Another iconic sportsperson who has spent a lot of time out of action in the last twelve months is Tiger Woods, who suffered serious injuries in a car crash and made just $200,000 in prize money.

However, as one of the best golfers of all time, he has plenty of other ways of earning, with 99.67% of his 2021 earnings coming away from the course, in particular a lucrative deal to sell his likeness to the PGA Tour 2K video game series.

3
Phil Mickelson

@philmickelson

$41M

$40M

Off-field earnings as % of total:

97.56%

Another golfer takes third place, reflecting the fact that solo athletes often don’t earn the same mega-money as those in team sports do.

Phil Mickelson has had a long and successful career and became the oldest major winner in history when he won the PGA Championship in 2021, but his prize money still paled in comparison to his other earnings, which made up over 97.5% of his total income.

The athletes with the highest percentage of off-field earnings ranked

SELECT CURRENCY:

% of total earnings

Athlete

Sport

Total

On-field earnings

Off-field earnings

The most common sports sponsors

We also looked at each of the individual sponsors that are listed for the 50 richest athletes in the world, to see which companies are most commonly striking deals with sports stars.

Note that these are just major sponsors that are listed on Forbes and athletes are likely to have more deals, but it still gives a good idea of who the major players are on the sponsorship scene!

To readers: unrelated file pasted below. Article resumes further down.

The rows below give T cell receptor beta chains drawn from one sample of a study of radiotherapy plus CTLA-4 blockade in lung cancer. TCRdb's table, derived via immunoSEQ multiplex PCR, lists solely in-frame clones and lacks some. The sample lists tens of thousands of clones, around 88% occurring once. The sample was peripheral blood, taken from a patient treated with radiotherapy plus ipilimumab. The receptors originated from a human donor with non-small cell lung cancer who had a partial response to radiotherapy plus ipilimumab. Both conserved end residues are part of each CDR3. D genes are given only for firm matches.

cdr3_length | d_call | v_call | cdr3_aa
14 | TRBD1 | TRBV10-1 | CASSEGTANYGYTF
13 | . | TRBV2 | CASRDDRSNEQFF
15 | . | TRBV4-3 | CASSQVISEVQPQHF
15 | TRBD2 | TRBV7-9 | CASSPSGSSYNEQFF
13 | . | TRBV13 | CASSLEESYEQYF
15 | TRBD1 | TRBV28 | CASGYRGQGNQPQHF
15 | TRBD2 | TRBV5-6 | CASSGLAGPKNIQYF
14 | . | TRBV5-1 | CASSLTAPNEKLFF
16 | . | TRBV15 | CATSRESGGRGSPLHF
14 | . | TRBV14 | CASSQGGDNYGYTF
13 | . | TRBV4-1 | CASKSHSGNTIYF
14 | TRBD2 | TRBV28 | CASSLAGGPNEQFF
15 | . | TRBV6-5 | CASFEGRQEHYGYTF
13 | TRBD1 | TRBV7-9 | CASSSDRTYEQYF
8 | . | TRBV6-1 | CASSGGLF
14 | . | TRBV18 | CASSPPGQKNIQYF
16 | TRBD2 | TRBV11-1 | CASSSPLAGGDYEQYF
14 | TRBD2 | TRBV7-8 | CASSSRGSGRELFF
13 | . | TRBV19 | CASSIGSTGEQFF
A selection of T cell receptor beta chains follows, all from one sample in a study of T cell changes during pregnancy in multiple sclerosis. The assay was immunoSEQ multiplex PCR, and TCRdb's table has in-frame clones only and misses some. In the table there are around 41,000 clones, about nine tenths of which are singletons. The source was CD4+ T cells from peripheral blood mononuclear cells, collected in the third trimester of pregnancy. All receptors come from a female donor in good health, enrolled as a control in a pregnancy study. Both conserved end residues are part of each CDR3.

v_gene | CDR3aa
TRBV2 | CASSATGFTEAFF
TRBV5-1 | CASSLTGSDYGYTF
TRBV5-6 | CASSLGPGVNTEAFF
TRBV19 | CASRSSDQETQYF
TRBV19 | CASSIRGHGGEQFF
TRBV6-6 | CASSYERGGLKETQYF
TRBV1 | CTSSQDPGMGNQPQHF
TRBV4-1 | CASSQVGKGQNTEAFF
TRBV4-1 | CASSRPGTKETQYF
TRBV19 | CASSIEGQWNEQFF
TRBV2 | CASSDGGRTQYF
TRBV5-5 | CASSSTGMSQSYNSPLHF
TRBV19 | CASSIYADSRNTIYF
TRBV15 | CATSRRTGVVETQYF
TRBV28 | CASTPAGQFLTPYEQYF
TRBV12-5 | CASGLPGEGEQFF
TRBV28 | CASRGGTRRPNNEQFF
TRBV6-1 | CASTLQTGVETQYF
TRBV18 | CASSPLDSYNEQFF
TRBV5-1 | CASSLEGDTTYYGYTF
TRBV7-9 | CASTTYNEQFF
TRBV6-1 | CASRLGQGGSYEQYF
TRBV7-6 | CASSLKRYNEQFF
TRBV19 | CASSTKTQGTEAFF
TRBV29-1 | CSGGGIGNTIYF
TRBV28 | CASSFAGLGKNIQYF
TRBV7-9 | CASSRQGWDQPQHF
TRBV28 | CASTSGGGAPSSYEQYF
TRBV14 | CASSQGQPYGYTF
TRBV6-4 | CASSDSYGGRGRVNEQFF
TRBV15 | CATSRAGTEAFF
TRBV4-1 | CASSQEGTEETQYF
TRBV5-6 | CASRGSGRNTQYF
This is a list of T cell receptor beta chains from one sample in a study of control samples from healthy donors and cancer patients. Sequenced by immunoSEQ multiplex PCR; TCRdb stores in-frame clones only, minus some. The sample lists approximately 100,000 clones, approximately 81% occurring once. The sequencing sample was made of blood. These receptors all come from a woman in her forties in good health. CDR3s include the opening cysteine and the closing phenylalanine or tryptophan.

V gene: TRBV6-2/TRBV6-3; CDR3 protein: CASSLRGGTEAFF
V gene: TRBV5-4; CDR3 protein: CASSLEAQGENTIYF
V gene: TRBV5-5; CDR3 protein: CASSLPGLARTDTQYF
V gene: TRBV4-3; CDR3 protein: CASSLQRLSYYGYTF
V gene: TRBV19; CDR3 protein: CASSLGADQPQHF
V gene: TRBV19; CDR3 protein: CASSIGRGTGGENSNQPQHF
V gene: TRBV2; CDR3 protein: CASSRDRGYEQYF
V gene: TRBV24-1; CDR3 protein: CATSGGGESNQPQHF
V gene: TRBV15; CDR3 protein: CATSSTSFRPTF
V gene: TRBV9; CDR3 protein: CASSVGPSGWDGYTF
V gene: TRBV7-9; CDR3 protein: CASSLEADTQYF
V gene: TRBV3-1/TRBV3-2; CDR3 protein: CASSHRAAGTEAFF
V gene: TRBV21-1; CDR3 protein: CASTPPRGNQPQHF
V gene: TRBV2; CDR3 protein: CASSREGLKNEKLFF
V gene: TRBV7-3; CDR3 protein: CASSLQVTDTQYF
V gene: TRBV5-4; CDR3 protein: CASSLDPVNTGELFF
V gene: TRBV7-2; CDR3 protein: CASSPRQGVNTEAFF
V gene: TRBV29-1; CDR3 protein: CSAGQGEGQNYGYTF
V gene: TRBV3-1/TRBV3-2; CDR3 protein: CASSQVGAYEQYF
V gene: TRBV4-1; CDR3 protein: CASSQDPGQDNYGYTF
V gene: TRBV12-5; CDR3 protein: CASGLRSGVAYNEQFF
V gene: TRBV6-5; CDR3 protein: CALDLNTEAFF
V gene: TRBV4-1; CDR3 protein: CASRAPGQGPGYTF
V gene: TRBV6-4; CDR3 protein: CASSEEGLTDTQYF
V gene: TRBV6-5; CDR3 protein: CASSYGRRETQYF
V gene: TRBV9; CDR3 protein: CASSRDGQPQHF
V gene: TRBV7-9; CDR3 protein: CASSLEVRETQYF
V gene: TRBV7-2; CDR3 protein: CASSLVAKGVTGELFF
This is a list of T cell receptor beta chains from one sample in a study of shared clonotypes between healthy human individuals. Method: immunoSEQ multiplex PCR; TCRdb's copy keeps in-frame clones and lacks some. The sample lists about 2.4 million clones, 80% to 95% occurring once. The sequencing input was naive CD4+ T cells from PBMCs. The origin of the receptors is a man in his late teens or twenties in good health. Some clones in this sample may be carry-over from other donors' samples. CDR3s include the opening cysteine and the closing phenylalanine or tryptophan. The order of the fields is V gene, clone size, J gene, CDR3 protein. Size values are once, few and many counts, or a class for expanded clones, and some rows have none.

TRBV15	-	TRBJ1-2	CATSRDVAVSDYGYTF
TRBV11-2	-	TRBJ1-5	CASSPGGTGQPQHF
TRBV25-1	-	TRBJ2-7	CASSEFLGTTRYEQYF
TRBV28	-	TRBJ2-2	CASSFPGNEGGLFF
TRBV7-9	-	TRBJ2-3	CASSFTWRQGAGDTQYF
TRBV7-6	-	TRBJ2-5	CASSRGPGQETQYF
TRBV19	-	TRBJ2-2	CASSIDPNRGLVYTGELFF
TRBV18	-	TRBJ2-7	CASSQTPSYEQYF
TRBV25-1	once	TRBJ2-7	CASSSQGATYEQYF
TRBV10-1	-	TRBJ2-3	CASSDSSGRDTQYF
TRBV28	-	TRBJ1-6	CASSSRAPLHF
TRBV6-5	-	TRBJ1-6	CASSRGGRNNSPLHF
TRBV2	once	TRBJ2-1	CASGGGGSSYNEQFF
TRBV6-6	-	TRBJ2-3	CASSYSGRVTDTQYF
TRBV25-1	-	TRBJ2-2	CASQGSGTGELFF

16 athletes

1. Nike

One name stands way clear at the top of the rankings when it comes to sports sponsorships and that’s Nike, who are represented by just under a third of the world’s richest athletes (16) which is twice as many as any other company.

Nike is of course one of the world’s biggest sports clothing and equipment brands and their success is largely due to one of the biggest sports endorsement deals of all time, their partnership with NBA legend Michael Jordan, which spawned its own brand, Air Jordan.

8 athletes

2. Adidas

Adidas are the other major player in the athletic apparel industry but they lag behind their rivals at Nike when it comes to endorsements of the richest athletes, with eight.

Partnerships with athletes have been a big part of the company’s strategy ever since founder Adolf Dassler convinced Jesse Owens to use his handmade running spikes at the 1936 Olympics and now sponsor countless athletes such as Lionel Messi and James Harden.

7 athletes

3. Panini

The non-sports company that can claim the biggest share of the world’s richest athletes is the Panini Group, with seven.

Panini is known for its collectables such as trading cards and particularly its World Cup sticker books. Their brand partnerships include deals with Dak Prescott, Steph Curry and Patrick Mahomes.

Methodology

All earnings data was sourced from Forbes’ 2021 list of the Highest-Paid Athletes in the world and refer to income between May 1st 2020 and May 1st 2021.

On-the-field earnings figures include prize money, salaries and bonuses, while off-the-field earnings figures are an estimate of sponsorship deals, appearance fees and licensing income for the 12 months leading to May 1, plus cash returns from any businesses operated by the athlete.